For readers preferring a brief summary of the House of Bishops meeting, The Living Church offers a story here.

South Carolina group calls for investigation of diocese

Pennsylvania is not the only diocese experiencing significant conflict. The Episcopal Forum of South Carolina (EFSC) sent a 5-page letter to the Executive Council and to the House of Bishops of The Episcopal Church September 22, 2010, asking that the leadership of the Episcopal Diocese of South Carolina be investigated. According to the letter, diocesan leaders have been “accelerating the process of alienation and disassociation of the Diocese of South Carolina from The Episcopal Church.” The letter was sent three weeks before the diocesan convention will meet to adopt resolutions to “protect” itself from the general church. (See Pittsburgh Update story here.) Episcopal News Service (ENS) ran a story on the letter the same day. Bishop Mark Lawrence responded to the letter the next day on the diocese’s Web site, saying that the letter presented a “teachable moment” and promising, in his response, to refrain from using “ecclesiastical language” or “unduly difficult theology.” Lawrence proceeded to answer the EFSC charges one-by-one, though not, one suspects, to the satisfaction of the authors of the letter. Comparing the task of the diocese to a military campaign, Lawrence declared that “we are called to resist what appears is a self-destructive trajectory by many within the Episcopal Church.” The ENS story on Lawrence’s response can be found here.

Fort Worth initiates trademark suit

In the latest skirmish in the ongoing struggle to determine in the courts what entity is the real Episcopal Diocese of Fort Worth, the Episcopal Church diocese filed a Federal trademark infringement suit against Bishop Jack Iker September 21, 2010, asserting that he and his diocese improperly used the diocesan name and seal registered to the plaintiff. Iker recently posted an appeal on his diocesan Web site intended to raise at least $1 million for the Anglican Church in North America’s diocese’s Legal Defense Fund. According to Iker, “At stake is everything we have as a Diocese—ownership of Camp Crucis and the Diocesan Center, our churches and property, our bank accounts and investments, our clergy and our Bishop. TEC wants it all!” The Lead posted the press release from the Episcopal Church diocese here, and a commentary on the legal strategy here. The Federal complaint is here. The Fort Worth Star-Telegram covered the story September 24, 2010.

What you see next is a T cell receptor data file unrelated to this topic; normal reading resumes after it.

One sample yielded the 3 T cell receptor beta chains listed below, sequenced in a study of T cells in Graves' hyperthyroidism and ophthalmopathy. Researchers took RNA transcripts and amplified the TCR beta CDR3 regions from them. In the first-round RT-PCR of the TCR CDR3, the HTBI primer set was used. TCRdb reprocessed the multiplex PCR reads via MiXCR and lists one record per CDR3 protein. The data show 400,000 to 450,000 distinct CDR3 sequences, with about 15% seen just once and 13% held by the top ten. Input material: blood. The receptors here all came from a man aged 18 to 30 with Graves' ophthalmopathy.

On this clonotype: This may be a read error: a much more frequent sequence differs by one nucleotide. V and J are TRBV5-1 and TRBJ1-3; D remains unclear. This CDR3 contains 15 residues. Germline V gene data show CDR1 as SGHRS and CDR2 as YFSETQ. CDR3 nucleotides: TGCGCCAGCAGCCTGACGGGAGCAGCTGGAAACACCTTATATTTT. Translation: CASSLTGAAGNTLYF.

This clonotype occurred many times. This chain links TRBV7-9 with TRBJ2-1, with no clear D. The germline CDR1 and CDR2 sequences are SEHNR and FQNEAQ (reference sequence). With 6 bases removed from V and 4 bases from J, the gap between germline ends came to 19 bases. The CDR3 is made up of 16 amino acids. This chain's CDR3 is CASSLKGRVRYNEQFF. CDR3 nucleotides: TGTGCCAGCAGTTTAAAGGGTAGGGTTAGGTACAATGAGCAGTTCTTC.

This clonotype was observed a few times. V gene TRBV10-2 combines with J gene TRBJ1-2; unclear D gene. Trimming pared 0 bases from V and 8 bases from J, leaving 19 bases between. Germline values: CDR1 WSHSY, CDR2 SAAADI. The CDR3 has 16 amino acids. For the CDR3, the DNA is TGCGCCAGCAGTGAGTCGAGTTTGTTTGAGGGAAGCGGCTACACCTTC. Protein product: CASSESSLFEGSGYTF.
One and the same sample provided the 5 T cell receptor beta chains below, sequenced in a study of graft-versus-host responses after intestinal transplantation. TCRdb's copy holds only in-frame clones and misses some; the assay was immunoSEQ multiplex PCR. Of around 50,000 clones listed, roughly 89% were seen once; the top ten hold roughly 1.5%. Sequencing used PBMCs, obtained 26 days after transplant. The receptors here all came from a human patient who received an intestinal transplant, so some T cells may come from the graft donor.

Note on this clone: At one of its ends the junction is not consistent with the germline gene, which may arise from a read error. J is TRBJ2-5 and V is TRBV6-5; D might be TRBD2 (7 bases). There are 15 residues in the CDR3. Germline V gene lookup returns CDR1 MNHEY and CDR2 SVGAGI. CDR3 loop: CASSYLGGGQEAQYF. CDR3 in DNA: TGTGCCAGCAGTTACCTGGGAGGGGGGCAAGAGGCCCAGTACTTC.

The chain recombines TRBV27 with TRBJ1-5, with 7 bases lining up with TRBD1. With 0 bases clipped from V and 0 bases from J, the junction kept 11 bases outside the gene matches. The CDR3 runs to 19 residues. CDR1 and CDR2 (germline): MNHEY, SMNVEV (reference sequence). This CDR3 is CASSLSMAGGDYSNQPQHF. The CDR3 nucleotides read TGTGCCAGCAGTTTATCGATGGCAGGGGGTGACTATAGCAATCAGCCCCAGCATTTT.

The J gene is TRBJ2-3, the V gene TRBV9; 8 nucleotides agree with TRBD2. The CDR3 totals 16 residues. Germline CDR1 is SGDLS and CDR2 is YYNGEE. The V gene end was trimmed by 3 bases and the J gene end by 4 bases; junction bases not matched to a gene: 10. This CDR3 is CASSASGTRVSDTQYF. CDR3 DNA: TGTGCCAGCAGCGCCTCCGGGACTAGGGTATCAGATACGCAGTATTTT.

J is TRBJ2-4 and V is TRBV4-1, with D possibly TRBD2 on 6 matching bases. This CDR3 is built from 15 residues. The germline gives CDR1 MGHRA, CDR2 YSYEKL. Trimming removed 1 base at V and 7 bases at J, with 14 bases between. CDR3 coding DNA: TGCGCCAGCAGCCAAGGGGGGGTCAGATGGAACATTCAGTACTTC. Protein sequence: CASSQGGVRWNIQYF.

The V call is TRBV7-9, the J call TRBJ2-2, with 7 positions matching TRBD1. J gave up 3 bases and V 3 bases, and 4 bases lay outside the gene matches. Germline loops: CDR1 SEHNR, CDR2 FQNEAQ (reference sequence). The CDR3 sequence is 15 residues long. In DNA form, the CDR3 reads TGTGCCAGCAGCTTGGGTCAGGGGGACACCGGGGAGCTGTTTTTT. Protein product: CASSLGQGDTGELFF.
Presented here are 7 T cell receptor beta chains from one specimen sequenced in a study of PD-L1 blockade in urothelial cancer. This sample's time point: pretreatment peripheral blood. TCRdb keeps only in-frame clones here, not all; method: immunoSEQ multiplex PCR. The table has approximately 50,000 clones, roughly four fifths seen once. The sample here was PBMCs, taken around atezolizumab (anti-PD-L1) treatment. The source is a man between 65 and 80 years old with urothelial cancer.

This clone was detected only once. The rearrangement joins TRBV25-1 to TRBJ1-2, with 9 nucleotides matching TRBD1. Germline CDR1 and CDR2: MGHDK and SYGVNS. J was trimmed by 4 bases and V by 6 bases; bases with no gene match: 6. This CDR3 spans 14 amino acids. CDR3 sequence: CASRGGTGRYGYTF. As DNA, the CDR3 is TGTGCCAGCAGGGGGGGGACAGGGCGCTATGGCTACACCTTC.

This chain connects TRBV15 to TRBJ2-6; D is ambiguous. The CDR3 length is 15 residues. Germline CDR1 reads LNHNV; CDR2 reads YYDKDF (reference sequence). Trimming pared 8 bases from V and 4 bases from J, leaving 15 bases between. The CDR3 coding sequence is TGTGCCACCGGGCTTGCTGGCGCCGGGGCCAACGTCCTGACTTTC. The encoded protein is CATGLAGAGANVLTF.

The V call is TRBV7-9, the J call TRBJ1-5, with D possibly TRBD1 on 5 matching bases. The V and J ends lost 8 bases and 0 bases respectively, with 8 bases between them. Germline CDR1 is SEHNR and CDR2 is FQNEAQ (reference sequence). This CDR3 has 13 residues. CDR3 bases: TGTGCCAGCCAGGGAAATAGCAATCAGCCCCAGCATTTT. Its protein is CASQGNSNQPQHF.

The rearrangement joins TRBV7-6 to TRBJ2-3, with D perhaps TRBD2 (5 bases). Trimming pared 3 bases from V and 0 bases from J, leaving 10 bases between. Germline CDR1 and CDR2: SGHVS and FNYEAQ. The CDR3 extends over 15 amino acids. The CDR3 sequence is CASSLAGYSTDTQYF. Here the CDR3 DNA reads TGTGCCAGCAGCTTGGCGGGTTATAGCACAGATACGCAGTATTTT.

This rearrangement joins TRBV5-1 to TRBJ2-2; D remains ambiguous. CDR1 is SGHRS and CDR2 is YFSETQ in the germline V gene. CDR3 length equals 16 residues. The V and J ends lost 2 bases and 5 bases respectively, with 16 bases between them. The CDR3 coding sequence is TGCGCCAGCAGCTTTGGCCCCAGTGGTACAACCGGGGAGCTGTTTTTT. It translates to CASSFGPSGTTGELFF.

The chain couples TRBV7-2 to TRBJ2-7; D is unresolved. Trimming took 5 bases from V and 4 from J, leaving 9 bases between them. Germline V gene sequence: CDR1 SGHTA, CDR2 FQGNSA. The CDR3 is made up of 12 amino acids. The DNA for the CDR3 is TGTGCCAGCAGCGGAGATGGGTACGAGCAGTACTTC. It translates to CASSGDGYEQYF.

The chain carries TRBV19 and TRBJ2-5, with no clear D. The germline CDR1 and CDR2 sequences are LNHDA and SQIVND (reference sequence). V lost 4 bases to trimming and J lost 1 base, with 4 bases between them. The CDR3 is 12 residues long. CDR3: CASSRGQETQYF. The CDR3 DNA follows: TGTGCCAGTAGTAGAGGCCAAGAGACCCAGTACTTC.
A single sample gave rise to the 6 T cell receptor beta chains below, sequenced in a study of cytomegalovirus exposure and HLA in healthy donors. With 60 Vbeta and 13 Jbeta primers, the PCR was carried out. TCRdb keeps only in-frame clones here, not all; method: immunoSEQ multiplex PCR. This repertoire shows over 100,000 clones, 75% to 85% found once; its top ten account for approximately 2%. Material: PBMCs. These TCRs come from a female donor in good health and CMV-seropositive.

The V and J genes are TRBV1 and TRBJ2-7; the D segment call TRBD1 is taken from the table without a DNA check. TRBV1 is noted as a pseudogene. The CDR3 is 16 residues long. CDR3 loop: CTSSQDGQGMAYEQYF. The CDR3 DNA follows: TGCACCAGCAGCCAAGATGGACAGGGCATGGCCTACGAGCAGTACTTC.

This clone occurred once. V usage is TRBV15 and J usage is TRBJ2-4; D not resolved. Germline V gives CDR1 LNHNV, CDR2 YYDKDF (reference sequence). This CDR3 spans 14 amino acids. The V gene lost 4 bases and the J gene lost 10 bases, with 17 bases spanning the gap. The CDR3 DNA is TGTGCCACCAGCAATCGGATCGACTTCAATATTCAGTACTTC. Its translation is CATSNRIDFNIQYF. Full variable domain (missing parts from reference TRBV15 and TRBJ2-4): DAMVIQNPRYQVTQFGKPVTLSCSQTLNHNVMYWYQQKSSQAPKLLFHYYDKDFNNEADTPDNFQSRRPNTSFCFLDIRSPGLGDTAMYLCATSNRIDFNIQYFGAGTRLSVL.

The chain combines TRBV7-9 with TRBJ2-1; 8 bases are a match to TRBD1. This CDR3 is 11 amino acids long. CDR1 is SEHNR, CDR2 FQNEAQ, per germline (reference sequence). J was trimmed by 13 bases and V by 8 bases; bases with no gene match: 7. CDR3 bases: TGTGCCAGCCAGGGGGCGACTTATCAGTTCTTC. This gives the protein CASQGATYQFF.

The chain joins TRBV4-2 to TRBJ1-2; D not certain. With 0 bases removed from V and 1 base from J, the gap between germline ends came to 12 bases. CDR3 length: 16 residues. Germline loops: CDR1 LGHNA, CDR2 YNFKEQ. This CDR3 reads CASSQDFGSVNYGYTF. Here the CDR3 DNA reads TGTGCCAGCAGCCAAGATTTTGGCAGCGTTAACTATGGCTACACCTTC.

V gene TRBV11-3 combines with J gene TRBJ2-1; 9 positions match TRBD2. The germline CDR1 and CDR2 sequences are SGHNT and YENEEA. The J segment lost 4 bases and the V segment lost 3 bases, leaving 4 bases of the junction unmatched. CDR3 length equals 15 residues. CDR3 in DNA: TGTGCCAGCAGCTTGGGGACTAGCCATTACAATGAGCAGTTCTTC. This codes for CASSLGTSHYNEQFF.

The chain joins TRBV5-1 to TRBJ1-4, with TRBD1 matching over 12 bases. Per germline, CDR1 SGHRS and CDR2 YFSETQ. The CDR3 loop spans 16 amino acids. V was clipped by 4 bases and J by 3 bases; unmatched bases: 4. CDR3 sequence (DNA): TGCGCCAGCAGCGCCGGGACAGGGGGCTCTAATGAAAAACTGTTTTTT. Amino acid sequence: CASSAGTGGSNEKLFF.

Va. Supreme Court declines to rehear case

The Virginia Supreme Court, on September 24, 2010, rejected the request of the CANA (Convocation of Anglicans in North America) congregations to reconsider the court’s decision of June 10, 2010, that sent the long-running property litigation back to the lower court for retrial. (See Pittsburgh Update story here.) The Episcopal Diocese of Virginia reported on the development on its Web site. The decision of the court can be found here.